My Harry Potter week coincided with Lumos 2006, an academic symposium held in Las Vegas this weekend for fans of the book series. I didn't attend -- knew nothing about it until it was sold out, and lacked the time anyway -- but I did notice that Dr. Tom Morris lectured on "The Amazing Practical Wisdom of Harry Potter."
I'd feel jealous if I hadn't already read his book, If Harry Potter Ran General Electric. It's not so much speculation of how a teenage wizard would chair a Muggle corporation as it is a thesis on how J.K. Rowling's books provide good examples of leadership and innovation.
Not surprisingly, Morris spends much of the book pointing out the strong leadership qualities of Albus Dumbledore, who leads by example and inspires the kind of loyalty that CEOs dream of.
Harry, in turn, develops his own leadership skills by emulating the headmaster, adopting a sense of ethics and earning the respect of his fellow students despite his own adolescent flaws.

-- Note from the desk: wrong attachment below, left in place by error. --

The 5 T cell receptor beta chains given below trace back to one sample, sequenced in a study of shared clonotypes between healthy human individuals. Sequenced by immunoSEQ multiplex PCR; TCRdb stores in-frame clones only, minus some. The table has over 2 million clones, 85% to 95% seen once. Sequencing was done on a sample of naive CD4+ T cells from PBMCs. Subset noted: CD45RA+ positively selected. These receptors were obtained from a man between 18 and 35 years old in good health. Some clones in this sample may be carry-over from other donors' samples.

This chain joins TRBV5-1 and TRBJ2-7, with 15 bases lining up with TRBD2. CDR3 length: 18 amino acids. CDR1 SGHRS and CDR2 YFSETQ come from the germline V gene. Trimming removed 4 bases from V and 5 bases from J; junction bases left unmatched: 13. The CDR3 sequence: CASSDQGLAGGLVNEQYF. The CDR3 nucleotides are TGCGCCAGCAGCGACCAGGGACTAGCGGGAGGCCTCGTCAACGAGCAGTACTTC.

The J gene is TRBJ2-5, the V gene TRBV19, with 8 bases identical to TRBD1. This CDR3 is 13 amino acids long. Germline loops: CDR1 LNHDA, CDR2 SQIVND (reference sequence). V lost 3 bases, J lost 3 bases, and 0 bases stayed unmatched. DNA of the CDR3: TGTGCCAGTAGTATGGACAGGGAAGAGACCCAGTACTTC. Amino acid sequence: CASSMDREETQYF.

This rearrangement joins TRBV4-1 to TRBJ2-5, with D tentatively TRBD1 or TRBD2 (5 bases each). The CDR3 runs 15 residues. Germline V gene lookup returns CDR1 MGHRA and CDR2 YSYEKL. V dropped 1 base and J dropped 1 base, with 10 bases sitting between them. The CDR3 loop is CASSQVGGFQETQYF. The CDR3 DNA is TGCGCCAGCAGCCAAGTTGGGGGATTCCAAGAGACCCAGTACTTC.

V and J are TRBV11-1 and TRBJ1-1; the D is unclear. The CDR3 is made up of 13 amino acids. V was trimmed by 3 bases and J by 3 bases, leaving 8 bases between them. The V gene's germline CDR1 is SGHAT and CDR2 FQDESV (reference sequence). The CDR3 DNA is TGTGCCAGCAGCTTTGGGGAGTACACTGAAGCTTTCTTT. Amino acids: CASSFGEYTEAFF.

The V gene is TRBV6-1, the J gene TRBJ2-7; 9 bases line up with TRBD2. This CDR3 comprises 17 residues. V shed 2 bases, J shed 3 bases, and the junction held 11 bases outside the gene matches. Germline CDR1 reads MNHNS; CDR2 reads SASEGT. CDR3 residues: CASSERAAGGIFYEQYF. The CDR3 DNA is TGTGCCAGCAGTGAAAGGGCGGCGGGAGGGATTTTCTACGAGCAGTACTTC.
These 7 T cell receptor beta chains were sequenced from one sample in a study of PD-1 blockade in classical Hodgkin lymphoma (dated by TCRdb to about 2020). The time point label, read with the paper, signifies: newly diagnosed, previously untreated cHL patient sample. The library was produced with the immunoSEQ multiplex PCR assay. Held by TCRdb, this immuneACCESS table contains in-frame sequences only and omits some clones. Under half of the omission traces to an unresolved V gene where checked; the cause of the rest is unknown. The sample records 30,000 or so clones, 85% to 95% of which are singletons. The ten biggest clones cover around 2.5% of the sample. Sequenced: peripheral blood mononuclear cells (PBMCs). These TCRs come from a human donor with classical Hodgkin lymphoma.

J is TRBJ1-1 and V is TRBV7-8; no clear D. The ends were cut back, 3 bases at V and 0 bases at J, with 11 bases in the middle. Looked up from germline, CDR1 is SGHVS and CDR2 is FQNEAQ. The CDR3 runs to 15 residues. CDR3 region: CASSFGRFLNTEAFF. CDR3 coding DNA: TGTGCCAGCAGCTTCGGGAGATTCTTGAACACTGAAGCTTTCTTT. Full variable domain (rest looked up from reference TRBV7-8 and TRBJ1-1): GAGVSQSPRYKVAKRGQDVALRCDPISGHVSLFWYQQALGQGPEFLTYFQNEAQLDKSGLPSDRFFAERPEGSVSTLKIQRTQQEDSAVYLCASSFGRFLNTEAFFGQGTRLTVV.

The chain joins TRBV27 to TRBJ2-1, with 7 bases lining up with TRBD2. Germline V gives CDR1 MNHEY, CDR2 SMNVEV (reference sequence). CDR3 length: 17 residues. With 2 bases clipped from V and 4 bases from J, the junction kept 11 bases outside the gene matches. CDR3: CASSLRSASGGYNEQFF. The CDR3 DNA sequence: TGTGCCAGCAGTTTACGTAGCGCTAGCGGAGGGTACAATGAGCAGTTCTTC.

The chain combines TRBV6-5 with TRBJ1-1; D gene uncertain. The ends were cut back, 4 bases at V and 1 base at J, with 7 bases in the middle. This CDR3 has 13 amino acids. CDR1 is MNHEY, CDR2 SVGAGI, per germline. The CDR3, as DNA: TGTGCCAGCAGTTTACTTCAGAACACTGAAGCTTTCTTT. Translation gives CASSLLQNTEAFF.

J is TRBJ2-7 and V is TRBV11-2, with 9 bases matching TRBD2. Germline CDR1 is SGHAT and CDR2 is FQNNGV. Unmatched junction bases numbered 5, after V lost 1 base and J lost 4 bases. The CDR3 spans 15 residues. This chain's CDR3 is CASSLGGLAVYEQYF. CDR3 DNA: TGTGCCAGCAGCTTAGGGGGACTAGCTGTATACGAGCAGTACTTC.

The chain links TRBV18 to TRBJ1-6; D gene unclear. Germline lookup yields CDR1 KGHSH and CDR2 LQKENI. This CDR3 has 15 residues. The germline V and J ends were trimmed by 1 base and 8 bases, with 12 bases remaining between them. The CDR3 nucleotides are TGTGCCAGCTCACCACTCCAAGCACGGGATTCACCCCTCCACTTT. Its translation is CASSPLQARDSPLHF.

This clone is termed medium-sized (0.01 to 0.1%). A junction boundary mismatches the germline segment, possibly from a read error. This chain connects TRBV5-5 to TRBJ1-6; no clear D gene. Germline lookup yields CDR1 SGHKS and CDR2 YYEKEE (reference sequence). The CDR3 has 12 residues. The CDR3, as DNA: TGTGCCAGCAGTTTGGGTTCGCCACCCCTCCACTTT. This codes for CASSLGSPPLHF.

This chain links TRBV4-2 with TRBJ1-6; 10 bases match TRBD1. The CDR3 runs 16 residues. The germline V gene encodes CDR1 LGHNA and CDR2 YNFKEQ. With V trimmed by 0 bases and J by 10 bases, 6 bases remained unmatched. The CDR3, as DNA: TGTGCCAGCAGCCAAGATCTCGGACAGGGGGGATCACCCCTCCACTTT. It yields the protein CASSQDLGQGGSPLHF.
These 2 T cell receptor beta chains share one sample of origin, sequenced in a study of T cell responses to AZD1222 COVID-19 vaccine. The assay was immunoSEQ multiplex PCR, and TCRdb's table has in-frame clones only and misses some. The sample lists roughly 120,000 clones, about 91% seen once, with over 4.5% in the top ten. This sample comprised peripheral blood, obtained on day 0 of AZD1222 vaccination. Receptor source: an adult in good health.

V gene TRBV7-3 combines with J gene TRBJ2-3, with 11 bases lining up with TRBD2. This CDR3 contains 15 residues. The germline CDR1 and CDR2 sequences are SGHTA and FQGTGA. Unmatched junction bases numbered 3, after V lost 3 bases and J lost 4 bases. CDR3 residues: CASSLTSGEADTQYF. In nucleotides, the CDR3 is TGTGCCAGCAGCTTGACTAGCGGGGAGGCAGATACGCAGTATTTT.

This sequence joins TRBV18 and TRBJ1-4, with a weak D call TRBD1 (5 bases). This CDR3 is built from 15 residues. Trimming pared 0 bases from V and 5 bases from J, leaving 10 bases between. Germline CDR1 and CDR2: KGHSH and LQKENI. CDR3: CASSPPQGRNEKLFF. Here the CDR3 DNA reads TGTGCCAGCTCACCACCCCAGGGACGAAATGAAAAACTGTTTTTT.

The book is both business management theory and literary scholarship, and it performs both roles well. Sadly, though, it never answers the question: how many Muggles does it take to screw in a light bulb?
I should mention that Morris previously wrote If Aristotle Ran General Motors. So he has the makings of a pretty good book series. Now what? I suggest future titles:
If Wolverine Ran Gillette
If Calista Flockhart Ran Hormel
If Plato Ran Play-Doh
If Captain Jack Sparrow Ran Napster
If Abraham Lincoln Ran Enron
If Magic Johnson Ran Magic Johnson Theatres
If Dracula Ran the American Red Cross
If Legolas Ran Sephora
If Lady Godiva Ran Godiva
If Jean-Luc Picard Ran General Foods International Coffees*
* I know it's obscure, but can anyone explain the connection in this last title? The first reader to do so will receive 100,000 Brevity points.